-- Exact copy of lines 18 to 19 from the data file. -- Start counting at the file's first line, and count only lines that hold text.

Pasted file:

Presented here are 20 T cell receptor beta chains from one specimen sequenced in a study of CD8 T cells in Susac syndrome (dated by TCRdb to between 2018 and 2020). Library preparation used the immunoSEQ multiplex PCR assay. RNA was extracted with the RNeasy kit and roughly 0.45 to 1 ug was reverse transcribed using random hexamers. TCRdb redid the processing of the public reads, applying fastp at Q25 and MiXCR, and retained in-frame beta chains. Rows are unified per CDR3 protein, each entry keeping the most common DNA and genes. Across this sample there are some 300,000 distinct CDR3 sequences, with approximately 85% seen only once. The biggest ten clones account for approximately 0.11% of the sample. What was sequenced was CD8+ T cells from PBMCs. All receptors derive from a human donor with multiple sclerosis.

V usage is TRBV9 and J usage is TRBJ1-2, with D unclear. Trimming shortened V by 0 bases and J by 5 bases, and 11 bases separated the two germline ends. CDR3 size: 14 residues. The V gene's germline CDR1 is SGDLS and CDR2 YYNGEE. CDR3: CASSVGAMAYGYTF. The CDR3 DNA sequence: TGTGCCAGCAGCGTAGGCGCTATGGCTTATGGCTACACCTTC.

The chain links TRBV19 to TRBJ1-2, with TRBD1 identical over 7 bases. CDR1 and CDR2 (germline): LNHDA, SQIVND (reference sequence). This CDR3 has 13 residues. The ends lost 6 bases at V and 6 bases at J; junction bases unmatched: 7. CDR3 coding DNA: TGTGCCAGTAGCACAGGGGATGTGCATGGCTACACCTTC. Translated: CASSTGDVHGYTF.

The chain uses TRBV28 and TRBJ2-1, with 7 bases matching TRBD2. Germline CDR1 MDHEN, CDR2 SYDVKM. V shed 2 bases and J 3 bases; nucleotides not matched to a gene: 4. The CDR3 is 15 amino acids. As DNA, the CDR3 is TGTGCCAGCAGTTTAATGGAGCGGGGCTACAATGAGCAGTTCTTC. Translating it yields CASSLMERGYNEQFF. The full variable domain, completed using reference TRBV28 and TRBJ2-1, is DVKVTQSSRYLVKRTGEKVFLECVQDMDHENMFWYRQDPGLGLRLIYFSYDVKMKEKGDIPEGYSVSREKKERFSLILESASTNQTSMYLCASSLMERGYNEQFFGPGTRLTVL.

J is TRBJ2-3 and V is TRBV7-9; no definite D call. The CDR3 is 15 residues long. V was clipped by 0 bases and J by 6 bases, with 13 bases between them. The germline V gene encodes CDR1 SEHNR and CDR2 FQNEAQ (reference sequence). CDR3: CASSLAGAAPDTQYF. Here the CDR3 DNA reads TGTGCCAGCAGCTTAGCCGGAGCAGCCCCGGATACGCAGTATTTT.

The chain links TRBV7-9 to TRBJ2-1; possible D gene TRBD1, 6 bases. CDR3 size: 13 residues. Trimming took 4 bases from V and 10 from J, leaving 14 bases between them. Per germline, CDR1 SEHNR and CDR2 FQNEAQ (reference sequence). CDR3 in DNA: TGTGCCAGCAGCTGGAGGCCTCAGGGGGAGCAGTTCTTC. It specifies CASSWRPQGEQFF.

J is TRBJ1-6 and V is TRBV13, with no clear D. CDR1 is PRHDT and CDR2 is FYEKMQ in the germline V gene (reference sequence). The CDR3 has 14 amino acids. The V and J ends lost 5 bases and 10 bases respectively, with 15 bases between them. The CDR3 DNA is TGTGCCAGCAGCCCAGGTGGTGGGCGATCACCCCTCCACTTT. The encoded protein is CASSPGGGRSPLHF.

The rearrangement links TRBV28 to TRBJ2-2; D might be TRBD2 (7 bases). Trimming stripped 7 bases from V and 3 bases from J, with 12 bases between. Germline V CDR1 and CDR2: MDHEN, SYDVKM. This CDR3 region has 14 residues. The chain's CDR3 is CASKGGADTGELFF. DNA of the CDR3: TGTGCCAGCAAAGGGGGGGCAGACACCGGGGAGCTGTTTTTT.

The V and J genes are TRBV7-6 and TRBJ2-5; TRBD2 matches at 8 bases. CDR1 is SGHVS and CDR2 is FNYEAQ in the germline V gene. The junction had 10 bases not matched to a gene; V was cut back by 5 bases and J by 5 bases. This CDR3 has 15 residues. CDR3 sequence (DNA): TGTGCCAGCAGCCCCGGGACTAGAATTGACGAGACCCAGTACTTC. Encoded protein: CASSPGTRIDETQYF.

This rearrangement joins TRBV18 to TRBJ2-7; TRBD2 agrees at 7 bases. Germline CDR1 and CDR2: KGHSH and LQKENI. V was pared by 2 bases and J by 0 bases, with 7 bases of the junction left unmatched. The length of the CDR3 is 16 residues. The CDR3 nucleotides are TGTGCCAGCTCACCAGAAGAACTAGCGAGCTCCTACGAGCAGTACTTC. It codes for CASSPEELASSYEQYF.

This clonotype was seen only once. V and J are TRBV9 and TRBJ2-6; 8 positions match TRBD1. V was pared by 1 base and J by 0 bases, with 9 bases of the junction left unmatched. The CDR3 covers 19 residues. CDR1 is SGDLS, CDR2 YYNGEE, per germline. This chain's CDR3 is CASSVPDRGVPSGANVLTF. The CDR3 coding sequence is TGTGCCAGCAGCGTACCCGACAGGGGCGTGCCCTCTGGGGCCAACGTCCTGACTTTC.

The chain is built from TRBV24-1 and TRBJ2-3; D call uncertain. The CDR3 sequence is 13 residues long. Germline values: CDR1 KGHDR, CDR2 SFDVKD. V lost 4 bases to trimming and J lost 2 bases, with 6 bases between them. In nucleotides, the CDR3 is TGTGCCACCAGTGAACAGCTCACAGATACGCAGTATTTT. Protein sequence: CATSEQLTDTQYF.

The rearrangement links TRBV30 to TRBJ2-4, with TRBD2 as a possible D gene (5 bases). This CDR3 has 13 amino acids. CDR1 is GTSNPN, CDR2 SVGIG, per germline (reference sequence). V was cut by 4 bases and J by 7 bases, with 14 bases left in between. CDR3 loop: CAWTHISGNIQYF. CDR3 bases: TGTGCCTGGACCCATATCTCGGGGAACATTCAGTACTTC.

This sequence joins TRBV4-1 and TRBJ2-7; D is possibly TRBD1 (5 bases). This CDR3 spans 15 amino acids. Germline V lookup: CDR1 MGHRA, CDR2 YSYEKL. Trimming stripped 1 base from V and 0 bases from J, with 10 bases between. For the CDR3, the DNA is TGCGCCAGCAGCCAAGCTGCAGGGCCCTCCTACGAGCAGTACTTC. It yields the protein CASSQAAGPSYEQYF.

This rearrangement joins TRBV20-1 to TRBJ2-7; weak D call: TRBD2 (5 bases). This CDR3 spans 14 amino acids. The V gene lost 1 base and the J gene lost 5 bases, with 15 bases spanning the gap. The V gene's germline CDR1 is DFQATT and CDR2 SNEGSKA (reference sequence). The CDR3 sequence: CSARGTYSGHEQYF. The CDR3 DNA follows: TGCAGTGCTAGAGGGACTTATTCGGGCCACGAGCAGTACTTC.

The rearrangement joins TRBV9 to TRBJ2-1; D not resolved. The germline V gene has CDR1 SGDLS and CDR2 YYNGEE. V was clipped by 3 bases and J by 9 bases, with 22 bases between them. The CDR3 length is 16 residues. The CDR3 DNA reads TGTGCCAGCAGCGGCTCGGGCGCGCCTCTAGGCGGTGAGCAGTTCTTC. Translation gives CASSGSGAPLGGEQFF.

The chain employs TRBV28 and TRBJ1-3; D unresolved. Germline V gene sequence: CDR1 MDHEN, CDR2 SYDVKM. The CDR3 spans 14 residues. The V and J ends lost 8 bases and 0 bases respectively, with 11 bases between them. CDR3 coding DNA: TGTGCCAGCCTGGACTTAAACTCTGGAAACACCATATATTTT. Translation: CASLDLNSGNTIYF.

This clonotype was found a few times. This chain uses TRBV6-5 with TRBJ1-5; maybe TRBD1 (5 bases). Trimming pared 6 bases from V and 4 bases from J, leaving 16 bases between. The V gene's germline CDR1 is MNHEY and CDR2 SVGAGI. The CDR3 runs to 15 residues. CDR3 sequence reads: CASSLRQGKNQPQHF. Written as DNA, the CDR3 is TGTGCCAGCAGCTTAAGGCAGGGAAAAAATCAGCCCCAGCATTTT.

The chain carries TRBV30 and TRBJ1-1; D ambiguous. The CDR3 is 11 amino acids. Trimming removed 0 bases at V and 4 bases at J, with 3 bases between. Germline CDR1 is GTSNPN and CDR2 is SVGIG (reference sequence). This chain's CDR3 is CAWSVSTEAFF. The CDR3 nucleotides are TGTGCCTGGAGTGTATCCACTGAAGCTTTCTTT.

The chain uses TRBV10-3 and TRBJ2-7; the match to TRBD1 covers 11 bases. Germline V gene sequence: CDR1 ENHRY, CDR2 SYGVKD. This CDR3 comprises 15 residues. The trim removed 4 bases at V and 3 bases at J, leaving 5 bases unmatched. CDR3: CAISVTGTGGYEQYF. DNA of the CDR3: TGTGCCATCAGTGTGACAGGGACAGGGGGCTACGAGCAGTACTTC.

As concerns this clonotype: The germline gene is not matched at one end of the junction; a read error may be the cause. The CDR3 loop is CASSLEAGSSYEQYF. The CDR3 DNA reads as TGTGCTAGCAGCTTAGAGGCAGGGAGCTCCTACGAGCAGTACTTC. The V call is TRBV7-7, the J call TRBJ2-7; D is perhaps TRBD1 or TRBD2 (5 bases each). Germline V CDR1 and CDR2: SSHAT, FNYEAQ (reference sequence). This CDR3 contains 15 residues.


This clonotype was found a few times. This chain uses TRBV6-5 with TRBJ1-5; maybe TRBD1 (5 bases). Trimming pared 6 bases from V and 4 bases from J, leaving 16 bases between. The V gene's germline CDR1 is MNHEY and CDR2 SVGAGI. The CDR3 runs to 15 residues. CDR3 sequence reads: CASSLRQGKNQPQHF. Written as DNA, the CDR3 is TGTGCCAGCAGCTTAAGGCAGGGAAAAAATCAGCCCCAGCATTTT.

The chain carries TRBV30 and TRBJ1-1; D ambiguous. The CDR3 is 11 amino acids. Trimming removed 0 bases at V and 4 bases at J, with 3 bases between. Germline CDR1 is GTSNPN and CDR2 is SVGIG (reference sequence). This chain's CDR3 is CAWSVSTEAFF. The CDR3 nucleotides are TGTGCCTGGAGTGTATCCACTGAAGCTTTCTTT.